LAS VEGAS — If CES 2017 was the year of Alexa everywhere, the theme of 2018 may ultimately be Google gone wild.
The search giant unleashed a slew of new announcements today, all with a common theme: the growing ubiquity of the Google Assistant. Among the new products are smart speakers powered by the Google Assistant from ltec Lansing, Anker Innovations, Bang & Olufsen, Braven, iHome, JBL, Jensen, LG, Klipsch, Knit Audio, Memorex, RIVA Audio and SōLIS.
Google also pulled back the curtain on a catalog of new touchscreen devices that will hit the market later this year.
Users can already have the Google Assistant in their ears with a variety of headphones, and Google plans to expand those offerings, with new headphones from Jaybird, JBL, LG and Sony that will be released throughout the year.
Starting this week, Google will integrate the digital assistant into Android Auto, a program that projects smartphone capabilities onto in-car touchscreen displays. Google says it is working with automakers on integrating the assistant directly into their cars. Panasonic plans to integrate both the Google Assistant and Amazon Alexa into its in-car displays.
Changhong, Element, Funai, Haier, Hisense and Westinghouse are all putting out new Google Assistant-enabled TVs, and Google is working on deep integration with LG that includes TVs, smart speakers and more.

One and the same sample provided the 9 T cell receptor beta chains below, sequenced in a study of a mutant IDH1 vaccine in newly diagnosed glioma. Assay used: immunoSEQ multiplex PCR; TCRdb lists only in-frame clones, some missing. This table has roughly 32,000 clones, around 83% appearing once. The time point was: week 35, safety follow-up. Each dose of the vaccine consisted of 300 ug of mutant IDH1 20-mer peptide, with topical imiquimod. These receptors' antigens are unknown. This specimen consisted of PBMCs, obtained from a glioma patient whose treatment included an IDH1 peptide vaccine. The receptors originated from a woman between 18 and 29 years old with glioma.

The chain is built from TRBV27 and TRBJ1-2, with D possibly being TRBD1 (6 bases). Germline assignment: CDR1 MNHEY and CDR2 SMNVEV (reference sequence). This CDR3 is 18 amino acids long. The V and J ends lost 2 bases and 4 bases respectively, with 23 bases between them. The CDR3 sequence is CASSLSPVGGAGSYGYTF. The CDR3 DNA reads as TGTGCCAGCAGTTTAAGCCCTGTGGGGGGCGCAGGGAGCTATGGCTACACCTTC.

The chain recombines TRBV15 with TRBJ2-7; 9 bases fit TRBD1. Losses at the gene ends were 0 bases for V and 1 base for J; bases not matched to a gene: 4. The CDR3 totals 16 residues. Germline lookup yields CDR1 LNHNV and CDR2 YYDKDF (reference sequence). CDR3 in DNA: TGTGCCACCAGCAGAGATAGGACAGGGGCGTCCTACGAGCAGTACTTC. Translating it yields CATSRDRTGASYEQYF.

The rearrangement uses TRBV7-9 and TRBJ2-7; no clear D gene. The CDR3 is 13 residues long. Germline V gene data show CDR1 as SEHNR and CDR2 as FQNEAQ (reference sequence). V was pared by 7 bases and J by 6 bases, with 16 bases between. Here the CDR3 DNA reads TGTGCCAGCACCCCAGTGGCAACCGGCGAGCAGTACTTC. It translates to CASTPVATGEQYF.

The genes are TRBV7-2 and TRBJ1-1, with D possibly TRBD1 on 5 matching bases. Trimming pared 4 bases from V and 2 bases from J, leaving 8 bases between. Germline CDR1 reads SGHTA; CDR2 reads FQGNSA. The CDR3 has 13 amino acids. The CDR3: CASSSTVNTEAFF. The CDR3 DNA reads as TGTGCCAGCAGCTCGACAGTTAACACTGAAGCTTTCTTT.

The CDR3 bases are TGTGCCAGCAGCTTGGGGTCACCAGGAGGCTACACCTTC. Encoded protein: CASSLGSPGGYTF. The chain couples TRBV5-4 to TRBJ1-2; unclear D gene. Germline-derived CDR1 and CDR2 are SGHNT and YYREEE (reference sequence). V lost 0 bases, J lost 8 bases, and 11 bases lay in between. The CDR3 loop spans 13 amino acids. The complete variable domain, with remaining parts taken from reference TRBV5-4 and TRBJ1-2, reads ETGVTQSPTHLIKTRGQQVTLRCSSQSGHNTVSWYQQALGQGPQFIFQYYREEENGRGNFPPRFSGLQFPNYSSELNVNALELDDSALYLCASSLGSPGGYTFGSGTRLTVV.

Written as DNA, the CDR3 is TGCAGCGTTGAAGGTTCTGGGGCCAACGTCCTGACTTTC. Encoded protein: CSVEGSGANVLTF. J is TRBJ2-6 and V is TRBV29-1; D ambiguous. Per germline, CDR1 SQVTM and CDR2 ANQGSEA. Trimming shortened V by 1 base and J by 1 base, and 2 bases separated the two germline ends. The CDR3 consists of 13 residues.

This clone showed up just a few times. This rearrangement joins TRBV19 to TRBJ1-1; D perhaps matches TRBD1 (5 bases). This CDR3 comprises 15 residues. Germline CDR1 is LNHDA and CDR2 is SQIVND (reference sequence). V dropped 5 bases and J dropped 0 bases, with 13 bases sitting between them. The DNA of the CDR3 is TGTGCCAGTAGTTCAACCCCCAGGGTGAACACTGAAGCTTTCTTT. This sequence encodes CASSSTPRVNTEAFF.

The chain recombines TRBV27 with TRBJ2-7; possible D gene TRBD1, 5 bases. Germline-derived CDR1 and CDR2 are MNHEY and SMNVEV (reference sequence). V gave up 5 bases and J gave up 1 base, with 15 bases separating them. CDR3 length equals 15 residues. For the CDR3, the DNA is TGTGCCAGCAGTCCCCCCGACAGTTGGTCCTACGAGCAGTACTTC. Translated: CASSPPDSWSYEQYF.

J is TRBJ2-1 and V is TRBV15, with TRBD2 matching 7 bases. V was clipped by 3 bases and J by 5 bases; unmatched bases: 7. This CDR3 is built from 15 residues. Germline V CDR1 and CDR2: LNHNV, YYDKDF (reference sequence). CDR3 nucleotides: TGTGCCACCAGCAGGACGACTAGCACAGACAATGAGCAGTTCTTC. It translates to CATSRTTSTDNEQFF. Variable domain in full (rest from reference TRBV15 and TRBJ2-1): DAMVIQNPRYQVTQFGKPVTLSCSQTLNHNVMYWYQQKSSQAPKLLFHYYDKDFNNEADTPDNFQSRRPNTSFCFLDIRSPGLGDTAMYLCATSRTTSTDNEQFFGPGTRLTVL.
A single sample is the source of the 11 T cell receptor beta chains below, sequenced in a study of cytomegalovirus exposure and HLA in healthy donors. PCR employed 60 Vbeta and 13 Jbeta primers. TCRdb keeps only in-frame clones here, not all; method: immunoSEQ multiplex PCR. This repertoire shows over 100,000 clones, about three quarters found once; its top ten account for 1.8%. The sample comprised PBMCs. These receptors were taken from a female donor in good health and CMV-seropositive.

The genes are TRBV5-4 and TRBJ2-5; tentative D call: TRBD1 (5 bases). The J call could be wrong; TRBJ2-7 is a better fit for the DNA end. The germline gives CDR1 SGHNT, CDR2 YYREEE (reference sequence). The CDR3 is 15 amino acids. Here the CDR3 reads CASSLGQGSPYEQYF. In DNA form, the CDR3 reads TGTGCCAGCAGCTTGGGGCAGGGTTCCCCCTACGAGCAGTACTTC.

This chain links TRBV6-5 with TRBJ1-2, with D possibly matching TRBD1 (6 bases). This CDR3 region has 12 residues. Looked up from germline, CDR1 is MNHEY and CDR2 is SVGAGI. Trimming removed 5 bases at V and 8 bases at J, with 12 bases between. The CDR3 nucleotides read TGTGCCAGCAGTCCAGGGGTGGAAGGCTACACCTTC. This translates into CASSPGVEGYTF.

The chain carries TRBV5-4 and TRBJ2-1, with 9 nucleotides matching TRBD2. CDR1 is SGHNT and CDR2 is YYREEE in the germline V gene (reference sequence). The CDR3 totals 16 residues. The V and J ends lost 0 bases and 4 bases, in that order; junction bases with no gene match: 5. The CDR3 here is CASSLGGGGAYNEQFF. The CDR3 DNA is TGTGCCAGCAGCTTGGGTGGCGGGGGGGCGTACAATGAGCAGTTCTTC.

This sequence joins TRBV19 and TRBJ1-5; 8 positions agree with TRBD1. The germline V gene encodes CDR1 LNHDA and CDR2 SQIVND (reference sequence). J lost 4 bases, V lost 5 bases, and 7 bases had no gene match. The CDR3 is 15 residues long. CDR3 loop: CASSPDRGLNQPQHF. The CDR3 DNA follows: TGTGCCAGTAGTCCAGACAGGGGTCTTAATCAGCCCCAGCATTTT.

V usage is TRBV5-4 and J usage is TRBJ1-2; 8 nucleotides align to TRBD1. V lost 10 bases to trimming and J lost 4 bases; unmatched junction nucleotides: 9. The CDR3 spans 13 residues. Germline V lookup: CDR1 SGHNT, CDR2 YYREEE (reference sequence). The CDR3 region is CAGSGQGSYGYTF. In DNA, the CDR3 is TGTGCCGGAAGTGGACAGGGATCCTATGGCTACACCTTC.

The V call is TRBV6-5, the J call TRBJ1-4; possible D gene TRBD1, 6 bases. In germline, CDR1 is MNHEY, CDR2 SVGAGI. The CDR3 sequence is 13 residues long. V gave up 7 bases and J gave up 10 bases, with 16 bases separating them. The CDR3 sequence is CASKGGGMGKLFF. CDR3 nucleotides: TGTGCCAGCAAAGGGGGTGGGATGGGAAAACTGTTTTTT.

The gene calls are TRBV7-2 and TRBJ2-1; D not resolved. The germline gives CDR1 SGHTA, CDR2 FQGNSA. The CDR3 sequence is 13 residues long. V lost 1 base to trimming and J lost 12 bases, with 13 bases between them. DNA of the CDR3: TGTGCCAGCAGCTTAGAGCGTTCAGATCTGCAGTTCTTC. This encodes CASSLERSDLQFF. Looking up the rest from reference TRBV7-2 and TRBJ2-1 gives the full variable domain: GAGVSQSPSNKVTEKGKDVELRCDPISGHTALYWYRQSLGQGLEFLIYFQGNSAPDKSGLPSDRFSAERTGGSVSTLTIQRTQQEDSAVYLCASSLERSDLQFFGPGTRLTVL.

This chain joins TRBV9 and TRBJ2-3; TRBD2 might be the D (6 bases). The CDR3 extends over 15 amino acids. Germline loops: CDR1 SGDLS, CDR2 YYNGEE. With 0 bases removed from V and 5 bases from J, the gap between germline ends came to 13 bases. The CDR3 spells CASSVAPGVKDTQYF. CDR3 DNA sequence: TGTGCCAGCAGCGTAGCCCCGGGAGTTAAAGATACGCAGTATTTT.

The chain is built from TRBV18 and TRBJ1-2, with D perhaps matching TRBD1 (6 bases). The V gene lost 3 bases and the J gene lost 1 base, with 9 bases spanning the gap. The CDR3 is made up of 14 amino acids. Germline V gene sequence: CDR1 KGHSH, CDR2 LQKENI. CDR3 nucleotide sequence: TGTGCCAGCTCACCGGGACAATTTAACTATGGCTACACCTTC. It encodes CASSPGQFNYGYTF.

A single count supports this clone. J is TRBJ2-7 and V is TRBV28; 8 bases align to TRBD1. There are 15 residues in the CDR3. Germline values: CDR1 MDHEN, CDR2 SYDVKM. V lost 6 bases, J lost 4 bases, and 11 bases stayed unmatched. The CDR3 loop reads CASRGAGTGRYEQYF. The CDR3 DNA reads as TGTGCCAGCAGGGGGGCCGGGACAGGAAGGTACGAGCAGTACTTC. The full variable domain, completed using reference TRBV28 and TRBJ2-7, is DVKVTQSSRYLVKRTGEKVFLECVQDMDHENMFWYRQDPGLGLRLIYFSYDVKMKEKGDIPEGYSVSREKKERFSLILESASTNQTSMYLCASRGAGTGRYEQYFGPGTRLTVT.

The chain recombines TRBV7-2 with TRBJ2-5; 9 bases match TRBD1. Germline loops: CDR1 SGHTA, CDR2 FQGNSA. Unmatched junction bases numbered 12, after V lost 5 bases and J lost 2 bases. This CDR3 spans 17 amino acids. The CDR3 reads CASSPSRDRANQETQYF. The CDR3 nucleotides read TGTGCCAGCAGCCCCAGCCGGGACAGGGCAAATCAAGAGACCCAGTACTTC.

Put all this together, and it’s clear that Google is intent on massively expanding the reach of its digital assistant as quickly as possible. The company said Google Assistant is now available on more than 400 million devices, with more to come.
With all these new devices and capabilities, Google wants to make it easier to perform common functions in popular apps. This new capability, called Actions, links up tasks, like commands to look for directions on Google Maps.
Google traditionally hasn’t had a booth at CES, and the company hasn’t made this kind of mark on the annual event since its co-founder Larry Page delivered a closely watched keynote at CES more than a decade ago. But Google’s increased presence shows the importance of the smart speak market, today led by Amazon, and all the other emerging products powered by digital assistants.
That market is growing quickly, with analysts at the Canalys research firm projecting more than 56 million smart speaker shipments in 2018, the majority in the United States.
This year, Google has wrapped the Las Vegas Monorail with a prominent “Hey, Google” ad, and it’s putting up a big outdoor CES booth, complete with a twisting blue slide. In a post previewing its CES presence, Google promises new integrations, devices and other new developments for Google Assistant, and so far it has delivered.
But much more than their own first-party smart speakers, industry partnerships with device makers will be key for Amazon Alexa and Google Assistant to reach critical mass, which is why CES is such an important battleground for them both. That’s why we’re seeing Google and Amazon show up in presentations from a variety of major companies, ranging from Panasonic, to Toyota to LG and more.